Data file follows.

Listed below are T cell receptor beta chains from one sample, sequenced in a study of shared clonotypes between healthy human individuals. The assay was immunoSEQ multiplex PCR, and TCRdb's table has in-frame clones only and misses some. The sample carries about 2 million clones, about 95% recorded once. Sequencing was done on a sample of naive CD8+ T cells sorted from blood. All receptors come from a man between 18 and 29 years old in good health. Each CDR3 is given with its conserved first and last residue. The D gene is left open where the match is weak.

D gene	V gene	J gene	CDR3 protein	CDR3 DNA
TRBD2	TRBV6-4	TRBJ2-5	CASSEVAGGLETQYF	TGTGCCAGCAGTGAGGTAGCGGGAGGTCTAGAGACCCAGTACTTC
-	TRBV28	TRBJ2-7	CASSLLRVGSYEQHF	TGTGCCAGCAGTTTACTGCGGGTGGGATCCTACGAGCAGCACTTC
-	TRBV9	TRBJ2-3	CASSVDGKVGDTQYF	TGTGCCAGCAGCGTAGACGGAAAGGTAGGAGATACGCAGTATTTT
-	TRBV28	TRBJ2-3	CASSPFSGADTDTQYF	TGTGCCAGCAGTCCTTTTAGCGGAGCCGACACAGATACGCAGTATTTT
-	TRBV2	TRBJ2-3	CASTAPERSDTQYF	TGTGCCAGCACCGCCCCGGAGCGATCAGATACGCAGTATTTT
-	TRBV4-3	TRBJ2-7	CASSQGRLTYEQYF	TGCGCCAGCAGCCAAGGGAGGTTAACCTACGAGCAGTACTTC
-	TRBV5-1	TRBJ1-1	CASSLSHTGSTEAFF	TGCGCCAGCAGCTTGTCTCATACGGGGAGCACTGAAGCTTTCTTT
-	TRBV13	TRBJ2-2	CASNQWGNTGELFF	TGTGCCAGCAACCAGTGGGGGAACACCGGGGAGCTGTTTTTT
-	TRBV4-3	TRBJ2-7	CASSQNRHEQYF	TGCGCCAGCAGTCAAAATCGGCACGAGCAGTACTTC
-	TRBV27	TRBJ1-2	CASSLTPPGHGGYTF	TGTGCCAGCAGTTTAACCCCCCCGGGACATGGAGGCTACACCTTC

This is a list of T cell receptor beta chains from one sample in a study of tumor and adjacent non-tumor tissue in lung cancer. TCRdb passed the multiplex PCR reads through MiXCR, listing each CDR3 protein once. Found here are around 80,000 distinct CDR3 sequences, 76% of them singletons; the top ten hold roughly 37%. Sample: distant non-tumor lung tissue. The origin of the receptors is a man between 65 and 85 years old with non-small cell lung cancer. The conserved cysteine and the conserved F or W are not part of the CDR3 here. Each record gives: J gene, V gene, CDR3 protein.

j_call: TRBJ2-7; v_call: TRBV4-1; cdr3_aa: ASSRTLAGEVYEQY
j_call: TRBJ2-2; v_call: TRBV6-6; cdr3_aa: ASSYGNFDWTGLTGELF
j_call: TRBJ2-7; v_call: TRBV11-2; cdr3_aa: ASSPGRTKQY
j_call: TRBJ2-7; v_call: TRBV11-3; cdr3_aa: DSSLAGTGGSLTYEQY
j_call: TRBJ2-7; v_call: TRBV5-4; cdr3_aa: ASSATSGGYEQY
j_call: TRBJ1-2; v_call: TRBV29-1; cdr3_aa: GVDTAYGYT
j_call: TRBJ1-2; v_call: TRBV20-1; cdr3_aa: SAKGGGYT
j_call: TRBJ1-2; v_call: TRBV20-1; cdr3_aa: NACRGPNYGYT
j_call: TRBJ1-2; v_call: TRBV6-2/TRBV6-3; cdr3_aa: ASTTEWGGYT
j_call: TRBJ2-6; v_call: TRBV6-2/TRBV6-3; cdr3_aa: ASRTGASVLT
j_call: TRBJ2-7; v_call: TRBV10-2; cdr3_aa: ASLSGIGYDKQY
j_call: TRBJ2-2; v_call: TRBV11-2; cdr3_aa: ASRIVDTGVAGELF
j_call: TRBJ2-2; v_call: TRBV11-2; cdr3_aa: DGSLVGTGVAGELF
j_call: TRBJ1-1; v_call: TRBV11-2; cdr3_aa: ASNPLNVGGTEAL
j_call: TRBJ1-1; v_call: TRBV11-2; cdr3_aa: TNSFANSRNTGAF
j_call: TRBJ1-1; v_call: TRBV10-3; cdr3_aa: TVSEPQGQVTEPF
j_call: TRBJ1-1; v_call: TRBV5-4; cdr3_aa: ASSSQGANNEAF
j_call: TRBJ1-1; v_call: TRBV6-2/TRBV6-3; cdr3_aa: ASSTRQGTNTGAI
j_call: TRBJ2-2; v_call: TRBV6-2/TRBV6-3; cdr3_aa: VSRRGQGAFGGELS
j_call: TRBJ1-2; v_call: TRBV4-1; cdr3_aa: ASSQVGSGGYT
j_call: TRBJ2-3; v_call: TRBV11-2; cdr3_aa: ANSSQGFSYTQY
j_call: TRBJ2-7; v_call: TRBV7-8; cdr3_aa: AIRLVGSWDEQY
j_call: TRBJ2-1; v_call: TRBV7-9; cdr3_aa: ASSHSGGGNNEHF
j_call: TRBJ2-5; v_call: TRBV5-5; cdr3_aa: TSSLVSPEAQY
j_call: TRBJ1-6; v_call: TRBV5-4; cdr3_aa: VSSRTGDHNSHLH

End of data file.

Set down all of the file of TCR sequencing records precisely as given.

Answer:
Listed below are T cell receptor beta chains from one sample, sequenced in a study of shared clonotypes between healthy human individuals. The assay was immunoSEQ multiplex PCR, and TCRdb's table has in-frame clones only and misses some. The sample carries about 2 million clones, about 95% recorded once. Sequencing was done on a sample of naive CD8+ T cells sorted from blood. All receptors come from a man between 18 and 29 years old in good health. Each CDR3 is given with its conserved first and last residue. The D gene is left open where the match is weak.

D gene	V gene	J gene	CDR3 protein	CDR3 DNA
TRBD2	TRBV6-4	TRBJ2-5	CASSEVAGGLETQYF	TGTGCCAGCAGTGAGGTAGCGGGAGGTCTAGAGACCCAGTACTTC
-	TRBV28	TRBJ2-7	CASSLLRVGSYEQHF	TGTGCCAGCAGTTTACTGCGGGTGGGATCCTACGAGCAGCACTTC
-	TRBV9	TRBJ2-3	CASSVDGKVGDTQYF	TGTGCCAGCAGCGTAGACGGAAAGGTAGGAGATACGCAGTATTTT
-	TRBV28	TRBJ2-3	CASSPFSGADTDTQYF	TGTGCCAGCAGTCCTTTTAGCGGAGCCGACACAGATACGCAGTATTTT
-	TRBV2	TRBJ2-3	CASTAPERSDTQYF	TGTGCCAGCACCGCCCCGGAGCGATCAGATACGCAGTATTTT
-	TRBV4-3	TRBJ2-7	CASSQGRLTYEQYF	TGCGCCAGCAGCCAAGGGAGGTTAACCTACGAGCAGTACTTC
-	TRBV5-1	TRBJ1-1	CASSLSHTGSTEAFF	TGCGCCAGCAGCTTGTCTCATACGGGGAGCACTGAAGCTTTCTTT
-	TRBV13	TRBJ2-2	CASNQWGNTGELFF	TGTGCCAGCAACCAGTGGGGGAACACCGGGGAGCTGTTTTTT
-	TRBV4-3	TRBJ2-7	CASSQNRHEQYF	TGCGCCAGCAGTCAAAATCGGCACGAGCAGTACTTC
-	TRBV27	TRBJ1-2	CASSLTPPGHGGYTF	TGTGCCAGCAGTTTAACCCCCCCGGGACATGGAGGCTACACCTTC

This is a list of T cell receptor beta chains from one sample in a study of tumor and adjacent non-tumor tissue in lung cancer. TCRdb passed the multiplex PCR reads through MiXCR, listing each CDR3 protein once. Found here are around 80,000 distinct CDR3 sequences, 76% of them singletons; the top ten hold roughly 37%. Sample: distant non-tumor lung tissue. The origin of the receptors is a man between 65 and 85 years old with non-small cell lung cancer. The conserved cysteine and the conserved F or W are not part of the CDR3 here. Each record gives: J gene, V gene, CDR3 protein.

j_call: TRBJ2-7; v_call: TRBV4-1; cdr3_aa: ASSRTLAGEVYEQY
j_call: TRBJ2-2; v_call: TRBV6-6; cdr3_aa: ASSYGNFDWTGLTGELF
j_call: TRBJ2-7; v_call: TRBV11-2; cdr3_aa: ASSPGRTKQY
j_call: TRBJ2-7; v_call: TRBV11-3; cdr3_aa: DSSLAGTGGSLTYEQY
j_call: TRBJ2-7; v_call: TRBV5-4; cdr3_aa: ASSATSGGYEQY
j_call: TRBJ1-2; v_call: TRBV29-1; cdr3_aa: GVDTAYGYT
j_call: TRBJ1-2; v_call: TRBV20-1; cdr3_aa: SAKGGGYT
j_call: TRBJ1-2; v_call: TRBV20-1; cdr3_aa: NACRGPNYGYT
j_call: TRBJ1-2; v_call: TRBV6-2/TRBV6-3; cdr3_aa: ASTTEWGGYT
j_call: TRBJ2-6; v_call: TRBV6-2/TRBV6-3; cdr3_aa: ASRTGASVLT
j_call: TRBJ2-7; v_call: TRBV10-2; cdr3_aa: ASLSGIGYDKQY
j_call: TRBJ2-2; v_call: TRBV11-2; cdr3_aa: ASRIVDTGVAGELF
j_call: TRBJ2-2; v_call: TRBV11-2; cdr3_aa: DGSLVGTGVAGELF
j_call: TRBJ1-1; v_call: TRBV11-2; cdr3_aa: ASNPLNVGGTEAL
j_call: TRBJ1-1; v_call: TRBV11-2; cdr3_aa: TNSFANSRNTGAF
j_call: TRBJ1-1; v_call: TRBV10-3; cdr3_aa: TVSEPQGQVTEPF
j_call: TRBJ1-1; v_call: TRBV5-4; cdr3_aa: ASSSQGANNEAF
j_call: TRBJ1-1; v_call: TRBV6-2/TRBV6-3; cdr3_aa: ASSTRQGTNTGAI
j_call: TRBJ2-2; v_call: TRBV6-2/TRBV6-3; cdr3_aa: VSRRGQGAFGGELS
j_call: TRBJ1-2; v_call: TRBV4-1; cdr3_aa: ASSQVGSGGYT
j_call: TRBJ2-3; v_call: TRBV11-2; cdr3_aa: ANSSQGFSYTQY
j_call: TRBJ2-7; v_call: TRBV7-8; cdr3_aa: AIRLVGSWDEQY
j_call: TRBJ2-1; v_call: TRBV7-9; cdr3_aa: ASSHSGGGNNEHF
j_call: TRBJ2-5; v_call: TRBV5-5; cdr3_aa: TSSLVSPEAQY
j_call: TRBJ1-6; v_call: TRBV5-4; cdr3_aa: VSSRTGDHNSHLH